But it goes deeper than that. If Near to the Wild Heart of Life found the duo pushing themselves to write music that didn’t rely on (or simply recreate) the raw power and easy pleasures of Celebration Rock, Fate & Alcohol is meant to merge what they loved about both. “As a band, you always want to feel like you’re progressing while simultaneously preserving what's unique about you,” King says. “This record combines the energy and abandon of the first two with the storytelling of Near to the Wild Heart of Life—youthful exuberance but tempered with a point of view, of life lived.”

You can hear those ideas collide on “D&T,” a song whose natural effervescence is shot through with glimpses of the morning after. On “Fugitive Summer,” King and Prowse come together for a coda that’s all cause and effect, a few seconds of catharsis in the name of coming clean. The sound is familiar but the feeling’s different—heavier, wearier, light years away from the cyclonic naïveté of 2009’s “Wet Hair” or the preemptive nostalgia of 2012’s “Younger Us," early highlights that could only be written by someone surfing one moment to the next. “These songs are a little more self-aware,” King says. “It's no longer just the night, but the next day too, which is something you think more and more about as you get older. Hangovers hit differently, as do the consequences of your actions.”

Listen to “Positively 34th Street,” and you’ll hear that growth. It’s a story of yearning and regret, of second chances. It’s a feat in restraint, a perfect song—all honeyed guitars and understated rhythms, gang vocals and timeless melody. It is also bittersweet, a lasting highlight from two people who were clearly meant to make music together. “I think it’s a lot like love,” Prowse says of their chemistry. “Not everybody gets to fall in love and not everybody gets to have a musical connection with somebody that is as intuitive and as exciting as the one I got to have with Brian. How would I even be able to begin to explain all of this to 23-year-old Dave, who’s just started jamming with his friend at a shitty little jam space or getting ready to play some dive bar in Vancouver to four people. How would I begin to explain to him? Just wait, man. You have no fucking idea what's going to happen.”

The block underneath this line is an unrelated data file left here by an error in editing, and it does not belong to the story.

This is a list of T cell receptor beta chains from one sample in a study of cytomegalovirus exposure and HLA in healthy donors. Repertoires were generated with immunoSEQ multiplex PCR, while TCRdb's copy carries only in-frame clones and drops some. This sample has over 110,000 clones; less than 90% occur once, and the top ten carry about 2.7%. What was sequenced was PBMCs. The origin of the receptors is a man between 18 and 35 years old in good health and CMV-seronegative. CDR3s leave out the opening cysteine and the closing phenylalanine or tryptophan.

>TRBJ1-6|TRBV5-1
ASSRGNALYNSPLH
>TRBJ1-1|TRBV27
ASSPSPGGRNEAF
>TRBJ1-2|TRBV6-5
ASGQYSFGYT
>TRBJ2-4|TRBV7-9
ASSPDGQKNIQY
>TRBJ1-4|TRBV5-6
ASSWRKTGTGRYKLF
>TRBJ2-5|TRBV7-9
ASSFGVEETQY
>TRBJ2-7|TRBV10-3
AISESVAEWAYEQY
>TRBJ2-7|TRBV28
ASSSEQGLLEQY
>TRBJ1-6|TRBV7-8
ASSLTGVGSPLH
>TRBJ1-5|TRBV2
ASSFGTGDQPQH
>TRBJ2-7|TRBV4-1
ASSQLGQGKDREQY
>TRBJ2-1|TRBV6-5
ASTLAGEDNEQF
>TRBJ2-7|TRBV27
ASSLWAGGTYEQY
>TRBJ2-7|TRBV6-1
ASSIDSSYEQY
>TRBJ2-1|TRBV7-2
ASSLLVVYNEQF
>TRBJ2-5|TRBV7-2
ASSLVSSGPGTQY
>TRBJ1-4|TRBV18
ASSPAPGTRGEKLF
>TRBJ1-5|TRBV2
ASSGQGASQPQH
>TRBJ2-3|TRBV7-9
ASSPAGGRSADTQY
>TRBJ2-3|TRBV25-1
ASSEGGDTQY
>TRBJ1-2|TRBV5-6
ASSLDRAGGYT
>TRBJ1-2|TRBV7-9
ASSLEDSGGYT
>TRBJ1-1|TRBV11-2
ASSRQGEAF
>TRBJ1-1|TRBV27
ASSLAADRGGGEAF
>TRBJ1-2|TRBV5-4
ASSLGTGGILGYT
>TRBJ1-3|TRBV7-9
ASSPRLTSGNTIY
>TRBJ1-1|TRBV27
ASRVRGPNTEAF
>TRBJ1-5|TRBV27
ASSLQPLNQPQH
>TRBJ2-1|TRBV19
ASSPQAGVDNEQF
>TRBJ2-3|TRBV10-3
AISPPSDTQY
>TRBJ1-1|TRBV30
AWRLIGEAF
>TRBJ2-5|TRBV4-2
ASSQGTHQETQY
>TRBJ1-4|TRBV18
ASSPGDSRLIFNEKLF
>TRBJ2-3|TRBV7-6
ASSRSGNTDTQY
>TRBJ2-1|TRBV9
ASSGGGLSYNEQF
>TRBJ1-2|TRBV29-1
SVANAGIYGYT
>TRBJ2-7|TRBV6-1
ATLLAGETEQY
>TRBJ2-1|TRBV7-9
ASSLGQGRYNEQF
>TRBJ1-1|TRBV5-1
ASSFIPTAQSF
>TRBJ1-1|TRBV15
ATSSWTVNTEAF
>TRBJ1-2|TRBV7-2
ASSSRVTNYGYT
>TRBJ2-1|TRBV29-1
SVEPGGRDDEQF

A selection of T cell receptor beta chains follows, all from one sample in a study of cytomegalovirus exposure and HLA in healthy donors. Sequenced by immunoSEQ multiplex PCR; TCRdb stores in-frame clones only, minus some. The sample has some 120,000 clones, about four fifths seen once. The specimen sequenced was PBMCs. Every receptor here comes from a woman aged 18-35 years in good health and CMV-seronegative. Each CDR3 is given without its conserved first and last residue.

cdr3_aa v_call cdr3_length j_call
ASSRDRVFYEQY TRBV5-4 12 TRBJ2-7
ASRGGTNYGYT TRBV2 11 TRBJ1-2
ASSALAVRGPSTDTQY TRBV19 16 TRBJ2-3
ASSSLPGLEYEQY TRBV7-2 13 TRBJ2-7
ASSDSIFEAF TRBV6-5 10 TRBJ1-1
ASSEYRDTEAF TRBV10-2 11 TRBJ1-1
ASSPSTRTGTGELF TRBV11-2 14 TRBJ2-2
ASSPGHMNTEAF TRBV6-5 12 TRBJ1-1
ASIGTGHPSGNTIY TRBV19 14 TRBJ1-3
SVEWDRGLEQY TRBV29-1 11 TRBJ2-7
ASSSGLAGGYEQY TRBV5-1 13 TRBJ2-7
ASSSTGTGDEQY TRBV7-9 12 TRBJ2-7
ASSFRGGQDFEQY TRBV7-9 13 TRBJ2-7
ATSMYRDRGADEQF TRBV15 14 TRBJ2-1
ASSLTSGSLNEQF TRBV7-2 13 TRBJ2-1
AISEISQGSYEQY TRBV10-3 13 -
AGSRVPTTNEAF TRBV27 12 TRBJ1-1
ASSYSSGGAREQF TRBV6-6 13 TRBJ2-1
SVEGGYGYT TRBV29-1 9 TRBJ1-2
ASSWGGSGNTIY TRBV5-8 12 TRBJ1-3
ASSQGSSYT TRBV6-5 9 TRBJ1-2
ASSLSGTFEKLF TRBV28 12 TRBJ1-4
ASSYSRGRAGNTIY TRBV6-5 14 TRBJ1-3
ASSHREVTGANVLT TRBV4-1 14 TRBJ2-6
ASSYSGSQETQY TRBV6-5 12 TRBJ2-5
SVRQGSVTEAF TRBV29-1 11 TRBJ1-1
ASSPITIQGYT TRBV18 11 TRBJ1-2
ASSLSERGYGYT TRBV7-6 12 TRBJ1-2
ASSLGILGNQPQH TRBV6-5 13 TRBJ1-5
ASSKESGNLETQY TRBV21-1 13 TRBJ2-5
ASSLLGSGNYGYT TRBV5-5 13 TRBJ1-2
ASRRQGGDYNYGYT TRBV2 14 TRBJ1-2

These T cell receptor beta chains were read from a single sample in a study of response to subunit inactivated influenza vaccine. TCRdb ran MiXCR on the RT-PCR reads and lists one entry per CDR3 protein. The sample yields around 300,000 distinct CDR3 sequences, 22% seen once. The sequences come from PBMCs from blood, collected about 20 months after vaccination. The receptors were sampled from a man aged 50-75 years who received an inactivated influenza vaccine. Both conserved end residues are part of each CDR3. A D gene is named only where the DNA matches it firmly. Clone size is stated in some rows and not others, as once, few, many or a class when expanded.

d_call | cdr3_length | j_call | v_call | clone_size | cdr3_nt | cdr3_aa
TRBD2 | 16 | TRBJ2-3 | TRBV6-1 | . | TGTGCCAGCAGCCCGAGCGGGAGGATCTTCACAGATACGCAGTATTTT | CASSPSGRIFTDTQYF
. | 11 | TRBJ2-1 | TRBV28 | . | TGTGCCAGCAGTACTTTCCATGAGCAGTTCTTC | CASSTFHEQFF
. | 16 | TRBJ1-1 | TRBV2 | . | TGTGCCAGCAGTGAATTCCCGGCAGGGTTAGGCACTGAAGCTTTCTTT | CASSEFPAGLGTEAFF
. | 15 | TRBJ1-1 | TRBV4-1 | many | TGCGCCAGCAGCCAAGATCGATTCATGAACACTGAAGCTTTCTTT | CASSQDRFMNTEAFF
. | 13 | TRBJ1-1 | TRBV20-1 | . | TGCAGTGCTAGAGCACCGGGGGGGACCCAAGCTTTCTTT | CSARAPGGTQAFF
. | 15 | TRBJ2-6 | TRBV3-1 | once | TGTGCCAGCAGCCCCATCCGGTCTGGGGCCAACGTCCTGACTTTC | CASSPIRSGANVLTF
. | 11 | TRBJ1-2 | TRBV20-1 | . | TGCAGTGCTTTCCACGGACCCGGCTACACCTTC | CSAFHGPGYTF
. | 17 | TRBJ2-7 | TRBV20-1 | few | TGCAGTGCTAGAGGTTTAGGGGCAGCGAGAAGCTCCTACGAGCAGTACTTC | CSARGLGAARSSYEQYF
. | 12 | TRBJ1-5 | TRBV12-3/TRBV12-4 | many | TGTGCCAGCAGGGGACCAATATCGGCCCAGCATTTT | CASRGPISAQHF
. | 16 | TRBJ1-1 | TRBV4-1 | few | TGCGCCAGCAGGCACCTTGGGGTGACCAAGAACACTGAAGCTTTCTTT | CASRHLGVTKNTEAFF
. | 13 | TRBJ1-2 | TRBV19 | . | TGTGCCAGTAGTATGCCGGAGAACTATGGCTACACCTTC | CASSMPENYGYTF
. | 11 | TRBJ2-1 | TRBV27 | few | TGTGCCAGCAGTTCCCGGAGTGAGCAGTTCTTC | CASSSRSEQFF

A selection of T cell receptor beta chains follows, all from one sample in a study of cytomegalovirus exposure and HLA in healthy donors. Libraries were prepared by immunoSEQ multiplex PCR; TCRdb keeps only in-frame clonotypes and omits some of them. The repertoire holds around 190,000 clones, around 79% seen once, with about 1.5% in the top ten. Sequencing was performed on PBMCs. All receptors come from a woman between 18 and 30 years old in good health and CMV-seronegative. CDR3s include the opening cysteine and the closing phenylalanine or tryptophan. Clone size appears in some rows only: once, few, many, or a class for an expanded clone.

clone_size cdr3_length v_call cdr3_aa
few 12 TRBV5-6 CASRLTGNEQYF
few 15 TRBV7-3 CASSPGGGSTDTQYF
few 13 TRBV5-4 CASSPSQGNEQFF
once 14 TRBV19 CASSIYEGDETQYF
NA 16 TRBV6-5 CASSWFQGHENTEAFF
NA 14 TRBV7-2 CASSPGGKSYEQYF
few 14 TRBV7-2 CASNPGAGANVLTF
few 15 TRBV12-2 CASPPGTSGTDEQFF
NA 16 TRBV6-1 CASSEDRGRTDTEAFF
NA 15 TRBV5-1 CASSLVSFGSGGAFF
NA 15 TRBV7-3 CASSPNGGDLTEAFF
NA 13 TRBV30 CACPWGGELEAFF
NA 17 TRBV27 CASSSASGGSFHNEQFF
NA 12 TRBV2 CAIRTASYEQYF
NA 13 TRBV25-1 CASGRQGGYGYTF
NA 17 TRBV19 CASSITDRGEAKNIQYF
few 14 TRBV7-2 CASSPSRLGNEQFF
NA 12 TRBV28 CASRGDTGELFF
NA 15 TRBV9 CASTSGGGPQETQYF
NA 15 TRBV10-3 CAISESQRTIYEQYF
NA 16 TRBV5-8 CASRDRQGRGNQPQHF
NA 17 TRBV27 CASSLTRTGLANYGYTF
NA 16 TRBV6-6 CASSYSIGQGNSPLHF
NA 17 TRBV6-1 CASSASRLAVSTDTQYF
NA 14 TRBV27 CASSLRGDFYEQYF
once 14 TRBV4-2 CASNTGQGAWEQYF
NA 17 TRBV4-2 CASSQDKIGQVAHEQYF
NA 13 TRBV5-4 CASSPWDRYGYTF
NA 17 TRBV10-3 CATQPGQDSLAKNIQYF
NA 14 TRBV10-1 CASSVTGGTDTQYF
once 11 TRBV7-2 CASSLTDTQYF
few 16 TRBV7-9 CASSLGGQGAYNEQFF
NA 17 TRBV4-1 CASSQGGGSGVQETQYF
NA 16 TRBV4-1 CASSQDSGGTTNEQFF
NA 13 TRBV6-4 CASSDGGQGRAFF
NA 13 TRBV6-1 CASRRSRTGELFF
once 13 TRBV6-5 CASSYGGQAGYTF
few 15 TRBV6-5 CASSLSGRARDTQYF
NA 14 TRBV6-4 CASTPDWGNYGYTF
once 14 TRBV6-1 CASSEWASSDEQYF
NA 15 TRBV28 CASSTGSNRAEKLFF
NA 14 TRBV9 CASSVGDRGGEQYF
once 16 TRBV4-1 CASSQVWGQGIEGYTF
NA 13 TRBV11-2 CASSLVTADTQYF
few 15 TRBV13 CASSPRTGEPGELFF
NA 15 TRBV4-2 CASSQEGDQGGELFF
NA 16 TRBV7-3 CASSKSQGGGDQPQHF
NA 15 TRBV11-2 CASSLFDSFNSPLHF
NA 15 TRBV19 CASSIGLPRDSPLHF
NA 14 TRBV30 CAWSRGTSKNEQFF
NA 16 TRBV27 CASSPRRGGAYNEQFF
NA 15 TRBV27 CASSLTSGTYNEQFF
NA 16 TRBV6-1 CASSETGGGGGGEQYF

When asked to reflect on their career and all they’ve accomplished, both Prowse and King are hesitant to think in terms of legacy. They consider Fate & Alcohol a parting gift to fans, because Japandroids have approached every recording as fans themselves, from influences and ethics to artwork and merch. “I don't think we're the most technically proficient band in the world,” Prowse says. “And we're not the most original-sounding or challenging band in the world. But we've always put a lot of passion into what we do, and I think that's resonated with a lot of people. And I'm really grateful that we could be that band for people, in the same way that so many bands were for us.” 

Look back on their body of work and you’ll find songs that feel like they were written for this moment, for an ending. Songs of celebration and adventure and tomorrows deferred, but also, at their heart, songs about the fleeting nature of everything. If Japandroids wrote and played like this—a dream from the start—might end at any second, it’s because they knew it could. All great things do.